MoRkObOt - MoRbO (Supernatural Cat)

Bass x bass x drums = something slightly left of centre.

Released Dec 5th, 2011 via Supernatural Cat / By Peter Clark
MoRkObOt - MoRbO (Supernatural Cat) Are you sitting comfortably? Well you won’t be for long! MoRbO, Italian instrumentalists MoRkObOt’s fourth record, has the impact to either make you slowly walk around in ever decreasing circles on the ceiling, or dance like you’re possessed by a doom-funk demon, and thankfully Bearded are leaning towards the latter.

After their last release, Morto, a single track album, the Italian trio of Lin, Lan, and Len have gone as conventional as possible on MoRbO as the seven instrumental tracks proceed to find their way into the pit of your stomach, and slowly erupt. Created with two bass guitars and drums, you’d be forgiven for thinking that their sound would be limited, but the Italians have merely been shown the boundaries set before them and gone about breaking them one by one.

The album opens with ‘Ultramorth’, a seven-and-a-half minute stoner-trance epic that manages to put you at ease on the edge of a cliff. When the bass twangs begin to bring you to your knees, the true power of MoRkObOt begins to rise to the surface as all the instruments play their part in layering the song with heaviness on top of dancing on top of riffs, carrying the listener on a wave of sonic vibrations, probably the closest you’d get to the feeling of actually living on the surface of a speaker.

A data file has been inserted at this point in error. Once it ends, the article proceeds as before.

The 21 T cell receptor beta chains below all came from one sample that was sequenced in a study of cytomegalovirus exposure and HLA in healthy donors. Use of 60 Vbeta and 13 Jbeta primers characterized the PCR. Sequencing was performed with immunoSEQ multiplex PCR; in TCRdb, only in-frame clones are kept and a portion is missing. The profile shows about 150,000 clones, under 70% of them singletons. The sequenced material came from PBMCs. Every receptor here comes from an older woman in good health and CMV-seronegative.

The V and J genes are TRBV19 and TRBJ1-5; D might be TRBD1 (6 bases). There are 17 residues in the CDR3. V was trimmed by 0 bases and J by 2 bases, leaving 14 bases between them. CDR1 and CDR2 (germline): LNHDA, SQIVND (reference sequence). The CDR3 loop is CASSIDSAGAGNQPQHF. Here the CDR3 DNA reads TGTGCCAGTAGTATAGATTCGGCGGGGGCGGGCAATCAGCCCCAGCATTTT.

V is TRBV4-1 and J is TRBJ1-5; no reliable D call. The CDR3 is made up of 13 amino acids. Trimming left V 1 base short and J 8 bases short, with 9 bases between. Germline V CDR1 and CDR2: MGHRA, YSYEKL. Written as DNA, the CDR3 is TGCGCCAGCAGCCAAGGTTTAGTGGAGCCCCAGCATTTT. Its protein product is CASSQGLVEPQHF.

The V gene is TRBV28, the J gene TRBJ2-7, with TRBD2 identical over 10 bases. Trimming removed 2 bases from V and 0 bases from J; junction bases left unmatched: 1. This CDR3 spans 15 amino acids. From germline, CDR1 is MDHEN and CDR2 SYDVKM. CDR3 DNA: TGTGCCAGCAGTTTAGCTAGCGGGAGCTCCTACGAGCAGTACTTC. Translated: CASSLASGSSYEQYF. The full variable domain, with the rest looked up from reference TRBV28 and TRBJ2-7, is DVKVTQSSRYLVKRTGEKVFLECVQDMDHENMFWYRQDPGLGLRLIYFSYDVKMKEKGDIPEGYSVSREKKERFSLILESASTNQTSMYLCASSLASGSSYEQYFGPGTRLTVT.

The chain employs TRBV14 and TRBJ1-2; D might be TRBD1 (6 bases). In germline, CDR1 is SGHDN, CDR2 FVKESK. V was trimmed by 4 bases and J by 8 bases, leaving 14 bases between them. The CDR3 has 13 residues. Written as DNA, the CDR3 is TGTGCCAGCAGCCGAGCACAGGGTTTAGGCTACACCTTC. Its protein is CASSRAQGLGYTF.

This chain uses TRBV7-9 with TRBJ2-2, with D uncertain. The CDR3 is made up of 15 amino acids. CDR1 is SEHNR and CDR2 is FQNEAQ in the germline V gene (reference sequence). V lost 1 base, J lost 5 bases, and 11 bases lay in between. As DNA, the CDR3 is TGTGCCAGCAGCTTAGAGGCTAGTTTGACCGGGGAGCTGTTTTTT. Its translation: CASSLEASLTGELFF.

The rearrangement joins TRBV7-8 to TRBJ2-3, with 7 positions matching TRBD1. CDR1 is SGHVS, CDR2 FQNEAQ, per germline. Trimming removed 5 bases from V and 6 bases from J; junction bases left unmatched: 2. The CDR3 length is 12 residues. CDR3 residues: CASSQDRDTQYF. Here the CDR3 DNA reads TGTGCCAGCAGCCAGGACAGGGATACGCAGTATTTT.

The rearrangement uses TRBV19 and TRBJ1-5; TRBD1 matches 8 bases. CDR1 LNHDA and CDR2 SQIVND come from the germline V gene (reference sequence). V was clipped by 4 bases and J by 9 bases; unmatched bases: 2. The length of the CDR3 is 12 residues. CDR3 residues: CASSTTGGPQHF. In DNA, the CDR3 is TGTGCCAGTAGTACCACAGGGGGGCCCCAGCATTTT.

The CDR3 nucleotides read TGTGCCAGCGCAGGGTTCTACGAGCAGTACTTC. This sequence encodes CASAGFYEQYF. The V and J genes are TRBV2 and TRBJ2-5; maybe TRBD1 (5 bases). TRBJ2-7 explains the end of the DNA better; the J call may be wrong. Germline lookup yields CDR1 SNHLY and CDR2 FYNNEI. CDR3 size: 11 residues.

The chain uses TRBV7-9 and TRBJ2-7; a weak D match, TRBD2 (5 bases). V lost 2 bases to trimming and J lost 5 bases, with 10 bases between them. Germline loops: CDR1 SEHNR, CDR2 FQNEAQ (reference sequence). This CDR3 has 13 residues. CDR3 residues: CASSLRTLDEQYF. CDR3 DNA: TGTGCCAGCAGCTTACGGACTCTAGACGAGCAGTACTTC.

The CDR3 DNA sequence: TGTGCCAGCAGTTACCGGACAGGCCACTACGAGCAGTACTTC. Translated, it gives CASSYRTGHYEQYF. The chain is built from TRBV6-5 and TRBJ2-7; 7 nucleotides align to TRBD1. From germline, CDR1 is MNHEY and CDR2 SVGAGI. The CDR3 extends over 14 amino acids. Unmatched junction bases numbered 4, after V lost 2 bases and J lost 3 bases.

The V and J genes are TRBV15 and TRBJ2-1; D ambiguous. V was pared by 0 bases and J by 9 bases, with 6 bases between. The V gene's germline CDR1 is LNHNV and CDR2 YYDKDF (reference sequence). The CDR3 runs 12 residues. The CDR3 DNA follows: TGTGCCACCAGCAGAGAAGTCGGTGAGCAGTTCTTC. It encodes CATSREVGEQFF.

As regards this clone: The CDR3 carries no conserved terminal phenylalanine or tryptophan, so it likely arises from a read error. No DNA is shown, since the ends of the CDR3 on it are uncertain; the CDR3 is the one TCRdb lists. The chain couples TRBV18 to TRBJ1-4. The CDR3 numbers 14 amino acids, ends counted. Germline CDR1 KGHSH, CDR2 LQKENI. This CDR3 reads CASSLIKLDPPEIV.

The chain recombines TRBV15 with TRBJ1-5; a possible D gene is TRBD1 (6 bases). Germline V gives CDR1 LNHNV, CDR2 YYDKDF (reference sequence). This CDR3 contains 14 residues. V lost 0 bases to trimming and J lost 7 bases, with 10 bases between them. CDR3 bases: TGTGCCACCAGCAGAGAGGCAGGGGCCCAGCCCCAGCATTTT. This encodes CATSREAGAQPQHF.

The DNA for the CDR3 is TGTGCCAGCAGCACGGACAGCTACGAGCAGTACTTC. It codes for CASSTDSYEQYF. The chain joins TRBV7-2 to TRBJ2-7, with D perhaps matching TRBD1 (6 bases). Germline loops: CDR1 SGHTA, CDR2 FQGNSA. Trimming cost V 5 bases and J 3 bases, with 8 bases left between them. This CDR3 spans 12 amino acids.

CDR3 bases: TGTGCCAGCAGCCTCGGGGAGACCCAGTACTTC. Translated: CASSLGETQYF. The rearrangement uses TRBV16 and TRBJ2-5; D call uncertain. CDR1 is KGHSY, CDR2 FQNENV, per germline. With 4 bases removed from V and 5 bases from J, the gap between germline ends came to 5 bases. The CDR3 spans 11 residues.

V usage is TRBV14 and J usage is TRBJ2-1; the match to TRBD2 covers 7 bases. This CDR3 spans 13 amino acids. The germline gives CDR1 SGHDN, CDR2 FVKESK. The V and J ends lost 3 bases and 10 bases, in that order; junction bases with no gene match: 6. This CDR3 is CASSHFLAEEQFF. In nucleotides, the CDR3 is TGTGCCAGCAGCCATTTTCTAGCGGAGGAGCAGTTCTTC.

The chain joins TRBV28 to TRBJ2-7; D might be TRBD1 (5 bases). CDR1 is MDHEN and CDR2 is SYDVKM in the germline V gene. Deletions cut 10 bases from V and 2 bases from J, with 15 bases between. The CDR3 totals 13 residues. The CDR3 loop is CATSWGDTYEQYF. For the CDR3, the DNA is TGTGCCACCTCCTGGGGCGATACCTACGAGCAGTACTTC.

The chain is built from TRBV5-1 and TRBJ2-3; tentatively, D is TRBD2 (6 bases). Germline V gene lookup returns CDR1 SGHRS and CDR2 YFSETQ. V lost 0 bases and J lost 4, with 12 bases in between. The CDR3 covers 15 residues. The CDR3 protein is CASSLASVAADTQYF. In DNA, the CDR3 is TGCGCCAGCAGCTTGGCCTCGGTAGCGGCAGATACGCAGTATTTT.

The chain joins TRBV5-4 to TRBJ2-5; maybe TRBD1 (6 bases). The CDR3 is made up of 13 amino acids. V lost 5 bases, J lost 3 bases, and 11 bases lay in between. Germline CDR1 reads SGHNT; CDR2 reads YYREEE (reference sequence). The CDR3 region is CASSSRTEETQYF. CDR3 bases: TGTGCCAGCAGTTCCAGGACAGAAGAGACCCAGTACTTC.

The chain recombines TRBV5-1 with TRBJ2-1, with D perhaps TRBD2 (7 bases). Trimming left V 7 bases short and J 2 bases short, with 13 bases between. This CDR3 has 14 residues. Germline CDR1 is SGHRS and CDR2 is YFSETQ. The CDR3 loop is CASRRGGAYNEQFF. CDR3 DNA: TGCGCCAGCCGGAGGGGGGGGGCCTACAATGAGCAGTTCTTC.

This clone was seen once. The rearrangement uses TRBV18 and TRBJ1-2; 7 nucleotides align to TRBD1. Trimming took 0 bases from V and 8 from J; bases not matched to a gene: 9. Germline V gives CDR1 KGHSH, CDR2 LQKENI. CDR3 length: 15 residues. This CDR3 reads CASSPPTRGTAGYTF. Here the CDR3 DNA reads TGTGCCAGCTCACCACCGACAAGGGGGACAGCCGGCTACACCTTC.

If you’re not banging your head or walking in concentric circles, then you’ve no doubt grasped the essence of the band. It’s always difficult for instrumental bands to keep things fresh throughout an entire record without occasional lapses in concentration, or falling victim to dreaded “guitar-wankery” and overdosing on self-indulgence, but that never appears on MoRbO as the sublime ‘Orbothord’ excels in outlining as the burst of acceleration makes the record grow in stature and enables you to suddenly become aware that for the past few moments you became utterly lost, right up until the abrupt ending of ‘Obrom’ allows you to finally take a breath of untainted air.

Music is only worth bothering with when it brings out an emotion in you, be it good or bad, sometimes it will confuse you or leave you astounded, make you move about or remain transfixed. When a record such as MoRbO comes along, and many people will say from the beginning “That’s not for me”, you better ask yourself why not, what indeed is wrong with you, not the music? MoRkObOt are excelling at the moment in music that will fully absorb you, perhaps turn you into a doomy-robotic-dance lord, and at least make you feel something, after all, if all music didn’t do that, what would be the point?